Minnetonka-based Fingerhut has taken a step back from the brink. The catalog retailer's parent company said Thursday it has signed a non-binding letter of intent with Peter Lytle's Business Development Group of Wayzata. Both parties describe it as a preliminary step that could lead to a sale of substantially all of Fingerhut's assets. Federated has said it would close Fingerhut, eliminating 4,700 Minnesota jobs, if no buyer can be found.
Peter Lytle's Business Development group made an offer for Fingerhut nearly two weeks ago. Lytle says more evaluation remains to be done, and it's too soon to say how many of the company's 6,000 jobs can be saved. But he says he views Fingerhut very positively.
"We've seen, initially, enough of the company to believe that it is a viable, ongoing business," says Lytle. "We think that the employees are very supportive of making this transaction happen, as well as the customers, and Federated. So we remain upbeat about it."
The letter of intent paves the way for a deeper look into Fingerhut's books. Lytle says that will determine whether the group can find sufficient financing. He says the group's bankers and investors need to understand the detailed workings of Fingerhut. And despite his optimism, Lytle says questions remain.
"This company, along with most direct marketers, was deeply hurt by the activities of Sept. 11. And it needs to be looked at. It needs to be analyzed to make sure that it can pull out of the slump that it was in," says Lytle.
Still, Lytle says he remains positive about the group's ability to complete the transaction. The group has until early March to tell Federated if it wants to - and has the money - to proceed with a purchase.
Federated initially said it was unlikely to find a buyer for Fingerhut. Spokeswoman Carol Sanger says this is but an early step in the process.
"It's good news that needs to be tempered. We certainly don't want employees to be given too much hope that it's a done deal, because it's not a done deal," says Sanger. "It is a step in that direction. It's encouraging, but it is still a long way to go."
Sanger says Federated is not bound to accept their offer if a better one comes along, but she says Lytle's group has offered enough.
"It is a price that we are willing to accept, yes, provided they can get the financing for it," says Sanger.
Minnesota Commissioner of Trade and Economic Development Rebecca Yanisch says financing is the biggest hurdle.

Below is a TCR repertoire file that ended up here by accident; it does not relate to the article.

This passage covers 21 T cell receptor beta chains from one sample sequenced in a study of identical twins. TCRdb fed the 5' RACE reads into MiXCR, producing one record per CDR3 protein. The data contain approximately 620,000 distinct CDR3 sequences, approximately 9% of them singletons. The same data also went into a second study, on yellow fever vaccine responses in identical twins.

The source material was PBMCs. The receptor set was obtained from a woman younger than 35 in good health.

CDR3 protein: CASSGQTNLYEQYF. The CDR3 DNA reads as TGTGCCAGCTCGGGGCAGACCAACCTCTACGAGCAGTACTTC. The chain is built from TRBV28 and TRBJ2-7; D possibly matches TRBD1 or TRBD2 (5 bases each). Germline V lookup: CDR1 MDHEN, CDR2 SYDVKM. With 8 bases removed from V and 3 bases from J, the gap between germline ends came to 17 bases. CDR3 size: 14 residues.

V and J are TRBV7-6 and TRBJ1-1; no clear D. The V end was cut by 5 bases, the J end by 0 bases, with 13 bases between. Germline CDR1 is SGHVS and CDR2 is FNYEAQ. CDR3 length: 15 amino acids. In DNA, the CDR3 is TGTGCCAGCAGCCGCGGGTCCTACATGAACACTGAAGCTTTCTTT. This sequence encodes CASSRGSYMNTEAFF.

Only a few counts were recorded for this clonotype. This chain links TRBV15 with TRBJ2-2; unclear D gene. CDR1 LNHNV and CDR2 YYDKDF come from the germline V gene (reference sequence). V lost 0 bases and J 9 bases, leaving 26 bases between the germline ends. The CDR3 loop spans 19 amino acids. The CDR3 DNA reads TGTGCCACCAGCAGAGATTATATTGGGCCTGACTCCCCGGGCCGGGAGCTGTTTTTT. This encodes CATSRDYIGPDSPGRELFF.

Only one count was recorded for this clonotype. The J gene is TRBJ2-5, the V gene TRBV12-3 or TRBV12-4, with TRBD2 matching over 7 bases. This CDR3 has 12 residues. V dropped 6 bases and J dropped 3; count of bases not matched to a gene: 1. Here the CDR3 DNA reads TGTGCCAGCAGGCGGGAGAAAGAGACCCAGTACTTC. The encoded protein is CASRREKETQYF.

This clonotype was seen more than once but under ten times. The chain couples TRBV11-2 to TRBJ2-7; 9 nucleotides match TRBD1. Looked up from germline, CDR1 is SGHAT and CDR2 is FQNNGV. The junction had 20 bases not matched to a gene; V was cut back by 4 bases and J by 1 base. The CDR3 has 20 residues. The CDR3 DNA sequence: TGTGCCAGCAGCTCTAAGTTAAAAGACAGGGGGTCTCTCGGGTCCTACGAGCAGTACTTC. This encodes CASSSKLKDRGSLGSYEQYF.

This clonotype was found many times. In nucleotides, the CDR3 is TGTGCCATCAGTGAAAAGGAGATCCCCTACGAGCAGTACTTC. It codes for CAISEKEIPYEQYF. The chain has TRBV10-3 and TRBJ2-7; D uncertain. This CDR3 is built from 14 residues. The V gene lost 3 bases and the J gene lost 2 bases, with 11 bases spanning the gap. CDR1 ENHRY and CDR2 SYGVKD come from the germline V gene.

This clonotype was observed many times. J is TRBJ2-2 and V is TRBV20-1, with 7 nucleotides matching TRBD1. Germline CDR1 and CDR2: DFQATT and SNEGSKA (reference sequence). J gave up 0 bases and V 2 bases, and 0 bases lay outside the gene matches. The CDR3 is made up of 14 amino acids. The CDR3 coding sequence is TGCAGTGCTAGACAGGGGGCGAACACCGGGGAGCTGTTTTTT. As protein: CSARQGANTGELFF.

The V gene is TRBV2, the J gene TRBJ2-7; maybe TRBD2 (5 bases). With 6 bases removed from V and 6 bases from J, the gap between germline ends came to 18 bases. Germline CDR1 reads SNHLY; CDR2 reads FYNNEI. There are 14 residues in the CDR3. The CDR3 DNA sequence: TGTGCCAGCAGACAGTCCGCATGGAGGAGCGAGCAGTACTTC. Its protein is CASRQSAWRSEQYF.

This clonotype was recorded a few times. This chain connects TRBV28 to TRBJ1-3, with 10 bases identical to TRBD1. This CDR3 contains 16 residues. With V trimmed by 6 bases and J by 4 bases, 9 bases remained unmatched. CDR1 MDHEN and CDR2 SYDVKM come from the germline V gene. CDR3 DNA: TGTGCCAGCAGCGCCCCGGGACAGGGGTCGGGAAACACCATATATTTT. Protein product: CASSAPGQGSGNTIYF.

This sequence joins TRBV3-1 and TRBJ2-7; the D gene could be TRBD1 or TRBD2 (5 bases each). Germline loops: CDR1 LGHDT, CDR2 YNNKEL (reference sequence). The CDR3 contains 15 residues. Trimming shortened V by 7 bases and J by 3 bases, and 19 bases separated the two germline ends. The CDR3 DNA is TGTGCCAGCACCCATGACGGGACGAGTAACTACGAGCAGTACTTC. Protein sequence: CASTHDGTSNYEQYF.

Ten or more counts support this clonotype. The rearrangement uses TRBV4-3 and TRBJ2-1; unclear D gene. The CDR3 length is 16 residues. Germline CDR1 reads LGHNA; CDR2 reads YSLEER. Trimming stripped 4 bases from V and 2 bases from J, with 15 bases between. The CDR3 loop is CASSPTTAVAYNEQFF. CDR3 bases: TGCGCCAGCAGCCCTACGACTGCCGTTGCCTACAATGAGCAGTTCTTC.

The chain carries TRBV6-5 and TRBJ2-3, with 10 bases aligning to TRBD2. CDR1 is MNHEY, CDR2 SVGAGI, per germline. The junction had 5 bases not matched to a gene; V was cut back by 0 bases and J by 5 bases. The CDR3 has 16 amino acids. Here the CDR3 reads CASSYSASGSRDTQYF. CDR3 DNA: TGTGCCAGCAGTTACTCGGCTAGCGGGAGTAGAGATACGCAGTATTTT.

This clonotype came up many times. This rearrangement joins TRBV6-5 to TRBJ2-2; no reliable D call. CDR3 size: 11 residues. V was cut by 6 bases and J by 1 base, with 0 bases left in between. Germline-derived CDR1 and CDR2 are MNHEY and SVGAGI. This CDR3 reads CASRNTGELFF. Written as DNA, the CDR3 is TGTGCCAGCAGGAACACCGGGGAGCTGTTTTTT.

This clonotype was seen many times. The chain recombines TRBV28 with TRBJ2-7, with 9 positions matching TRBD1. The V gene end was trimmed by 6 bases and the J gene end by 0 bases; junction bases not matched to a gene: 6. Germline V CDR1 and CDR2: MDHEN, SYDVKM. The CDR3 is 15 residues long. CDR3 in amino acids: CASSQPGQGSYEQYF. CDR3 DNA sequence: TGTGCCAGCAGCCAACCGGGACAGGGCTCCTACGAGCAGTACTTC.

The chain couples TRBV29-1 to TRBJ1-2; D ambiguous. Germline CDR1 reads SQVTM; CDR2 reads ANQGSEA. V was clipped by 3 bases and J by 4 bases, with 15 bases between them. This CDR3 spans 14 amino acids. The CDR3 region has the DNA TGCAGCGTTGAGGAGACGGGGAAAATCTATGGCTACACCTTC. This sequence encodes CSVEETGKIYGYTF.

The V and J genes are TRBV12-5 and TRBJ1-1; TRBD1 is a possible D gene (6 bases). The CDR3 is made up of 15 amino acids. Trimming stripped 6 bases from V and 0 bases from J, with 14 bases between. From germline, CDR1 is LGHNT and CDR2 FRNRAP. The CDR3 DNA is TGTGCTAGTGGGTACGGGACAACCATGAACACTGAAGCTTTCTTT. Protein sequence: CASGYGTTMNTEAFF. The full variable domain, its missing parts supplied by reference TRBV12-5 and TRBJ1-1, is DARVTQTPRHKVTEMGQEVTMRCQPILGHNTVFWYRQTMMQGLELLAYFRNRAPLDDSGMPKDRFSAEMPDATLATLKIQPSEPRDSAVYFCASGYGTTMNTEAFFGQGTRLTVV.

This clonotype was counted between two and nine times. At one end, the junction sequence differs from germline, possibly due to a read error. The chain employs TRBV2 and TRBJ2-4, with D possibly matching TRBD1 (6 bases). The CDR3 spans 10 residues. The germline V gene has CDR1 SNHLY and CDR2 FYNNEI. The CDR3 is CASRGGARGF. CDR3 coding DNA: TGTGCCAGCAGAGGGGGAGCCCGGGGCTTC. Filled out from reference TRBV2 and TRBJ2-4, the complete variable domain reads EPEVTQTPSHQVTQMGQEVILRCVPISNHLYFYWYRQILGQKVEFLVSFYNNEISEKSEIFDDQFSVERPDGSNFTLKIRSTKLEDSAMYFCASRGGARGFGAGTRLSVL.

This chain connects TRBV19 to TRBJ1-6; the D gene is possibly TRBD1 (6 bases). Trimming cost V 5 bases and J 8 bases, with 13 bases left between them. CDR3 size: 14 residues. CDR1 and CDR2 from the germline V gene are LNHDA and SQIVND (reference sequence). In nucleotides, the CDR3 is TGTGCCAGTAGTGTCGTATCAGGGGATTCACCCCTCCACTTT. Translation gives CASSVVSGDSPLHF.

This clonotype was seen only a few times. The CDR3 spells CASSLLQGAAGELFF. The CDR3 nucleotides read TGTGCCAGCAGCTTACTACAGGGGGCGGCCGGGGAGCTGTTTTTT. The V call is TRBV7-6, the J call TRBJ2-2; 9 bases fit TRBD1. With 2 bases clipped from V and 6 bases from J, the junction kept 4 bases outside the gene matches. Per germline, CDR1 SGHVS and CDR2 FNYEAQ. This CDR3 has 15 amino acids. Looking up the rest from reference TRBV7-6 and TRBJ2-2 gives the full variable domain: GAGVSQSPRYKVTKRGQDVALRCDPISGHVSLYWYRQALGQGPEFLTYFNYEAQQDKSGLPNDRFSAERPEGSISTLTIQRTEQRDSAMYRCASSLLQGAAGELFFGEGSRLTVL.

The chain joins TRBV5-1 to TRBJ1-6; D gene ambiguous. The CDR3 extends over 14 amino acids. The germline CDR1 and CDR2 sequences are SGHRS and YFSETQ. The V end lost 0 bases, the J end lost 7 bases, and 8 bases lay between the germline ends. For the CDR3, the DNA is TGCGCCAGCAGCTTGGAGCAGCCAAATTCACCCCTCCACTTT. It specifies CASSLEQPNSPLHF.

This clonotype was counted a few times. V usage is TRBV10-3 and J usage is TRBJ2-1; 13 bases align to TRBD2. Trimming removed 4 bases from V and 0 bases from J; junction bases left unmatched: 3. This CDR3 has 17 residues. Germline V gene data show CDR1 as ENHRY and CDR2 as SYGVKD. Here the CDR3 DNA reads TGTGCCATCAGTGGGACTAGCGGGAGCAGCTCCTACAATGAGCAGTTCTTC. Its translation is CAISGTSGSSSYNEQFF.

"The financial markets are rather skittish. And it may be a real challenge to find the type of commitment that is needed to make this transaction complete," says Yanisch. "So we really need to take this with a grain of salt. But on the other hand, I think that the caliber of the partnership that's being pulled together here is certainly a very good sign."
Federated says another offer came in Thursday, and the company is still assessing how seriously to take it. The company's formal statement says there are no active discussions with other parties about buying Fingerhut as a going concern. However, Yanisch says she knows of at least one other potential offer in the pipeline.
The stakes include Fingerhut's 2,700 jobs in St. Cloud, where Mayor John Ellenbecker says he's pleased but cautious. Ellenbecker says he assumes there will be some layoffs even with a sale, and he wants the city to develop a plan to help those whose jobs don't survive.
Fingerhut employee Todd Kerfield, and 18-year veteran of the company, says he was excited at the news.
"We realize this is one hurdle in a long process. But we are carefully optimistic that Lytle will put it together and do it right," Kerfield says. "Having a letter of intent versus 'we're going to close the doors and liquidate it,' is a big jump. And people are very pleased that it has gotten this far."
Federated Vice Chairman Ron Tysoe says company officials hope to complete a deal, and the company is prepared to move as quickly as possible.More from MPR